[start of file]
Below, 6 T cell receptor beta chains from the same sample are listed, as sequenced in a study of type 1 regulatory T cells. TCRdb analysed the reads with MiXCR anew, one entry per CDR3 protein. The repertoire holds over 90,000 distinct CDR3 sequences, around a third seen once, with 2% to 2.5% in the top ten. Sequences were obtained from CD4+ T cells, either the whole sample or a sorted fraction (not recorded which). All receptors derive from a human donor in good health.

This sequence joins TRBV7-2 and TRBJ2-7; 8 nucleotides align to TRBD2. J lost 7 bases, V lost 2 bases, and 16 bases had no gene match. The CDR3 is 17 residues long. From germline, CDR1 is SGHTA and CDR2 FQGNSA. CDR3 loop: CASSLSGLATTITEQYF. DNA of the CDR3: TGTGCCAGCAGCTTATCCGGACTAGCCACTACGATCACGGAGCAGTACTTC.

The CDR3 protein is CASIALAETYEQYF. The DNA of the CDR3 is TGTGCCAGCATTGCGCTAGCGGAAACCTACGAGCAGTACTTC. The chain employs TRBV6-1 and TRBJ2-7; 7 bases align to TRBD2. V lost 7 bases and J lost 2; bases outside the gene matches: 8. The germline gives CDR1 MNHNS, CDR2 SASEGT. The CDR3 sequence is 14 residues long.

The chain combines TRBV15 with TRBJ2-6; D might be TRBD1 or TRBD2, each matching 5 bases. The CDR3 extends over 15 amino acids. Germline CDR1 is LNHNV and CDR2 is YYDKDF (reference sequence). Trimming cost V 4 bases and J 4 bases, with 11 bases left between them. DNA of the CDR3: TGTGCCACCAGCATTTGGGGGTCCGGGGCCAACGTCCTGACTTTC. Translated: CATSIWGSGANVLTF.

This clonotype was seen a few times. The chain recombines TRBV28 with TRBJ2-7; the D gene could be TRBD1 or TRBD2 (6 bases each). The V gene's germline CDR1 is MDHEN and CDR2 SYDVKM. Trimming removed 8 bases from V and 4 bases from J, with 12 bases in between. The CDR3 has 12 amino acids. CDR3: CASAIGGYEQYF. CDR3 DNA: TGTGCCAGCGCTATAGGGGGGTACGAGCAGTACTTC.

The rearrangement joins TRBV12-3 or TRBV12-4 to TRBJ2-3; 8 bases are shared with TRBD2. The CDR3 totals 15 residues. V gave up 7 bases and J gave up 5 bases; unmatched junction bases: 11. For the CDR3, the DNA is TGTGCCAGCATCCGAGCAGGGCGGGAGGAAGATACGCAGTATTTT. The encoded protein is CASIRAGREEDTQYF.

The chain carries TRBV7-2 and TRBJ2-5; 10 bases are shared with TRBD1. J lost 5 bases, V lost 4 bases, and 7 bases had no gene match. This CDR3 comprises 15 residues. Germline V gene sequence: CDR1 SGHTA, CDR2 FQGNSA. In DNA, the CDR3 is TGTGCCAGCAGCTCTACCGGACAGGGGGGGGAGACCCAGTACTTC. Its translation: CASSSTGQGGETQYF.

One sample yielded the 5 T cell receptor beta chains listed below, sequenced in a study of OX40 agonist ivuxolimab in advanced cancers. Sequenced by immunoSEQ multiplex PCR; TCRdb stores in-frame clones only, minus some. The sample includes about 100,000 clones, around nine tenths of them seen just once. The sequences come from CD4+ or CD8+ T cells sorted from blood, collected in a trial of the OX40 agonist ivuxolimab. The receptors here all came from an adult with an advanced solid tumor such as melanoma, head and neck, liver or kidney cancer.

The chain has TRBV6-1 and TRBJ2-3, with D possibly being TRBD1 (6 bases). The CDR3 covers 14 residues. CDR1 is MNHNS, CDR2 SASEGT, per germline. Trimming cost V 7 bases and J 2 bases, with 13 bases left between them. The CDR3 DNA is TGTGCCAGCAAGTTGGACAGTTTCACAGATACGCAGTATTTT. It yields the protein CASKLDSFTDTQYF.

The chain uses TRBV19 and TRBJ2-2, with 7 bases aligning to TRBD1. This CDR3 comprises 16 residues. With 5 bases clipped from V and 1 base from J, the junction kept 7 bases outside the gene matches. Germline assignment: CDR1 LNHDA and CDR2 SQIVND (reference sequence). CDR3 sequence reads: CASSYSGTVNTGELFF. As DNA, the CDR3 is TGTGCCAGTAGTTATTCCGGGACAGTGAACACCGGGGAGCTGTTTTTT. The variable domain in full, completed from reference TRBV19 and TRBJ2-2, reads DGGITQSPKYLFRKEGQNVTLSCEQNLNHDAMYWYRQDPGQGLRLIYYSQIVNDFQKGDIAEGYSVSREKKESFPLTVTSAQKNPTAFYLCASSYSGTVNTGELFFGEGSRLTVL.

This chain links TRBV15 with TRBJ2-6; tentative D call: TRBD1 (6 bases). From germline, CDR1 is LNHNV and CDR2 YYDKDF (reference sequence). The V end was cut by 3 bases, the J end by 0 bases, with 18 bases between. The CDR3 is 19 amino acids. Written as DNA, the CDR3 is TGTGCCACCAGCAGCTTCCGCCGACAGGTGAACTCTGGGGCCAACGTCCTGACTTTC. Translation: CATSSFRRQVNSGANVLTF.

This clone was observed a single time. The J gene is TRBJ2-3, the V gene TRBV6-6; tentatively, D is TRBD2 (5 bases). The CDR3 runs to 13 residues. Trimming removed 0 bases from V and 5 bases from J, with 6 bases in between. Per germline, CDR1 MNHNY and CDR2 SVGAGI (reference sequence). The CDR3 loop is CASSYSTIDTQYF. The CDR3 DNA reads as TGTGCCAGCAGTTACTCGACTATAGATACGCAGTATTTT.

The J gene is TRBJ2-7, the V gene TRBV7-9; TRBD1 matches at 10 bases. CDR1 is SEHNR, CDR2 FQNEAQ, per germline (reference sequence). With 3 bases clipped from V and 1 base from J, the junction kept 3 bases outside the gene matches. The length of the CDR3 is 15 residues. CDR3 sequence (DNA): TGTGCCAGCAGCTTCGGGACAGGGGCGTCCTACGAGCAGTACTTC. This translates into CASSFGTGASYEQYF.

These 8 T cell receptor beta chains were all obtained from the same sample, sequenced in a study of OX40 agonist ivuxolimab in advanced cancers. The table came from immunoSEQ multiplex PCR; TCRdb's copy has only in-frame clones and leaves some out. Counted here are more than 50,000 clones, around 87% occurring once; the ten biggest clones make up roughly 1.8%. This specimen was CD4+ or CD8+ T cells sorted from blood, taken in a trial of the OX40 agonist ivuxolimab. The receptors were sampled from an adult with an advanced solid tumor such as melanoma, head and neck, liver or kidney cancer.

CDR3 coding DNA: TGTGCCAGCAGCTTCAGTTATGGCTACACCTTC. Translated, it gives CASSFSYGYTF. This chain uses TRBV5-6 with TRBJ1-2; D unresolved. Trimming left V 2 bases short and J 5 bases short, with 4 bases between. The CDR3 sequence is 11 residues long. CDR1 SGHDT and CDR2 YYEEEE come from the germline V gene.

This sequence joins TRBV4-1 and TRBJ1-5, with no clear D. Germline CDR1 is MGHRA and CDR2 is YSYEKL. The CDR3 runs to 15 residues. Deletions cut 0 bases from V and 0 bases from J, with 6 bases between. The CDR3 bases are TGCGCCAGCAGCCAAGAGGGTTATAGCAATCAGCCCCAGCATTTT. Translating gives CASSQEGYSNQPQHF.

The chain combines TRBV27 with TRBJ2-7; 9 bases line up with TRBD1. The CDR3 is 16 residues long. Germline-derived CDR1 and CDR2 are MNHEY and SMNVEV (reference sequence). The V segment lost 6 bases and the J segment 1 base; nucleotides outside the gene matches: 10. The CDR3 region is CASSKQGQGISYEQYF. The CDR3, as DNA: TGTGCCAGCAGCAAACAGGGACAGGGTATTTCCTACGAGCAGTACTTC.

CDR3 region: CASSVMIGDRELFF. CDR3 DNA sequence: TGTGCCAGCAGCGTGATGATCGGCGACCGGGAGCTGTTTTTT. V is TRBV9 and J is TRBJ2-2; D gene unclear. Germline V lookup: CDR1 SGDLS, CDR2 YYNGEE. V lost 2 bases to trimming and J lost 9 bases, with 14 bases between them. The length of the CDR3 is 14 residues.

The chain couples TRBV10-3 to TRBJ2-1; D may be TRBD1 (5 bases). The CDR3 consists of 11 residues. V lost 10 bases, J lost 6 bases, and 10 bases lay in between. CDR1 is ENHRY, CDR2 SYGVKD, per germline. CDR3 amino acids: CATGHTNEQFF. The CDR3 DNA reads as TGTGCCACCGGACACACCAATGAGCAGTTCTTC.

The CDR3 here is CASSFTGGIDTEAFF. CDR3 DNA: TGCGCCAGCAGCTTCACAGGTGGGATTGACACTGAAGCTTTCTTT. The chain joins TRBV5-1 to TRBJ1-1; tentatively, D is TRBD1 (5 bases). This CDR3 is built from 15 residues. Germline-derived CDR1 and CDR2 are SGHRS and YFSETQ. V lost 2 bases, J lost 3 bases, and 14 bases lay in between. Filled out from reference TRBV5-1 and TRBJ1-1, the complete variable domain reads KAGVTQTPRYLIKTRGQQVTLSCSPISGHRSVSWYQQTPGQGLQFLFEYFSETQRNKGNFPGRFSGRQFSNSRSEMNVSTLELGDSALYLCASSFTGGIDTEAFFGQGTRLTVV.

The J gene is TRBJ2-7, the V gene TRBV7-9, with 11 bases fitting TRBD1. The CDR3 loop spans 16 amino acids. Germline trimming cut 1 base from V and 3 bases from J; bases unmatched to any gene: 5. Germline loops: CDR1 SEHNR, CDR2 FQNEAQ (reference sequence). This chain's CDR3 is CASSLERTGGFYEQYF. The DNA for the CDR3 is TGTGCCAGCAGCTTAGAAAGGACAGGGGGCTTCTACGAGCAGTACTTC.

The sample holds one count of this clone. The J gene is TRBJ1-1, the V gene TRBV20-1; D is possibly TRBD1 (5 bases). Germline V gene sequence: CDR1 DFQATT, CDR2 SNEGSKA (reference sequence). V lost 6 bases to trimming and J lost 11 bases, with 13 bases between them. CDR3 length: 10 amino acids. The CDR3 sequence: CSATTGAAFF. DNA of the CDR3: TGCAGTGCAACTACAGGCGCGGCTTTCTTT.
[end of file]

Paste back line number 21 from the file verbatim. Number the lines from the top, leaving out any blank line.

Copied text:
The J gene is TRBJ2-7, the V gene TRBV7-9, with 11 bases fitting TRBD1. The CDR3 loop spans 16 amino acids. Germline trimming cut 1 base from V and 3 bases from J; bases unmatched to any gene: 5. Germline loops: CDR1 SEHNR, CDR2 FQNEAQ (reference sequence). This chain's CDR3 is CASSLERTGGFYEQYF. The DNA for the CDR3 is TGTGCCAGCAGCTTAGAAAGGACAGGGGGCTTCTACGAGCAGTACTTC.